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OC to mark Constitution Week

Wednesday, September 17, 2008   (0 Comments)
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The Oklahoma Christian University (OC) campus community will take time Wednesday, September 17, to celebrate constitution week with a variety of events and presentations.

Oklahoma Christian has invited Professor of Constitutional Law and Caruso Family Chair in Constitutional Law, Professor Doug Kmiec, from Pepperdine University, to help commemorate Constitution Week.  Professor Kmiec will interact with OC students in the department of history and then make a chapel presentation to the university community at 11 a.m. The theme for his presentation will be, “The declaration is the promise; the constitution is the fulfillment.”

Another highlight of the day will be OC’s participation in Bells Across America. At 3 p.m. Central Standard Time bells will ring at schools, churches, courthouses and various other venues across the country in unison. This year marks the 10th anniversary of the Bells program.

This Constitution Week celebration is a joint venture with the women of the local Daughters of the American Revolution (DAR) chapter. The ladies will be on campus Wednesday to help distribute information about Constitution Week. With the October 10 registration deadline for the upcoming presidential election the DAR chapter will also help students register to vote.

For the past five years Oklahoma Christian has placed first in the annual voter registration contest put on by Oklahoma Campus Compact. OC officials hope to register as many students as possible for this very important upcoming election.

Professor Kmiec came to his current position after serving several years as dean and St. Thomas More Professor of Law at The Catholic University of America in Washington, D.C., and for nearly two decades, on the law faculty at the University of Notre Dame.

A wide-ranging writer, Professor Kmiec writes a syndicated column for the Catholic News Service, and for several years wrote a regular column in the Chicago Tribune. He is also a frequent contributor to the pages of the Los Angeles Times, Wall Street Journal, and other periodicals. He is the co-author of three books on the Constitution—The American Constitutional Order; Individual Rights and the American Constitution and The History, Structure and Philosophy of the American Constitution. Another recent book, Cease-Fire on the Family, attracted scholarly and popular acclaim for proposing realistic ways for families to “end the culture war” by renewing personal virtue and civic responsibility within itself. He has also written The Attorney General’s Lawyer, and several respected legal treatises.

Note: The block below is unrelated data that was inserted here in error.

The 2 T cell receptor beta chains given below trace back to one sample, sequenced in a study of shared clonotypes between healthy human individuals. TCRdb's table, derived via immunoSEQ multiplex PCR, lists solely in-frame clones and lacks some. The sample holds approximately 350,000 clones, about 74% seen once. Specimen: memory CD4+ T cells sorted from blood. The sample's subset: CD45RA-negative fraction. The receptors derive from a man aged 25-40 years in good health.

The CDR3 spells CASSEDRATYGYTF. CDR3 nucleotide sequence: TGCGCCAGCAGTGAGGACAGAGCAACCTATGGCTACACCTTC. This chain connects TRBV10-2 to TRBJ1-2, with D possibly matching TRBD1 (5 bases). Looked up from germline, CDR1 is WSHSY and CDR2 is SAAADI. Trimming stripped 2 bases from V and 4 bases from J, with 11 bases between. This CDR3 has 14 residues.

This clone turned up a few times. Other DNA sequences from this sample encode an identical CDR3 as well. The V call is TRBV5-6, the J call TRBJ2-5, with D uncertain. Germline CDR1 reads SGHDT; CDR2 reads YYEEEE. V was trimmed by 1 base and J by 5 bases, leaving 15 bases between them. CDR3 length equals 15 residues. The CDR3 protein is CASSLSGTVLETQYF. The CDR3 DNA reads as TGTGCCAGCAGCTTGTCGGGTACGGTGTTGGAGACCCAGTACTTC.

A White House Fellow, Professor Kmiec is one of a few individuals who has received the Distinguished Service Award from two cabinet departments —the Department of Justice in 1987 and Housing and Urban Development in 1983. In 1988, he was awarded the Edmund J. Randolph Award by the attorney general. He has lectured on the U.S. Constitution in Asia as a Fulbright Distinguished Scholar.

The first resolution to observe Constitution Week was made June 14, 1955, by Senator William F. Knowland of California. Following the passage of the resolution by both Houses of Congress, President Eisenhower issued his proclamation on August 19, 1955. The first observance of Constitution Week was so successful that on January 5, 1956, Senator Knowland introduced a Senate Joint Resolution to have the President designate September 17-23 annually as Constitution Week. The resolution was adopted on July 23 1956, and signed into Public Law 915 on August 2, 1956.

“We hope that by marking Constitution Week we can help bring awareness to our students to remember the freedoms that they have through the constitution,” said Brian Bush, Executive Director of the Academy of Leadership and Liberty. “We also hope that this will spur them on to be active in the upcoming election and know that they can make a difference for the future of our country.”


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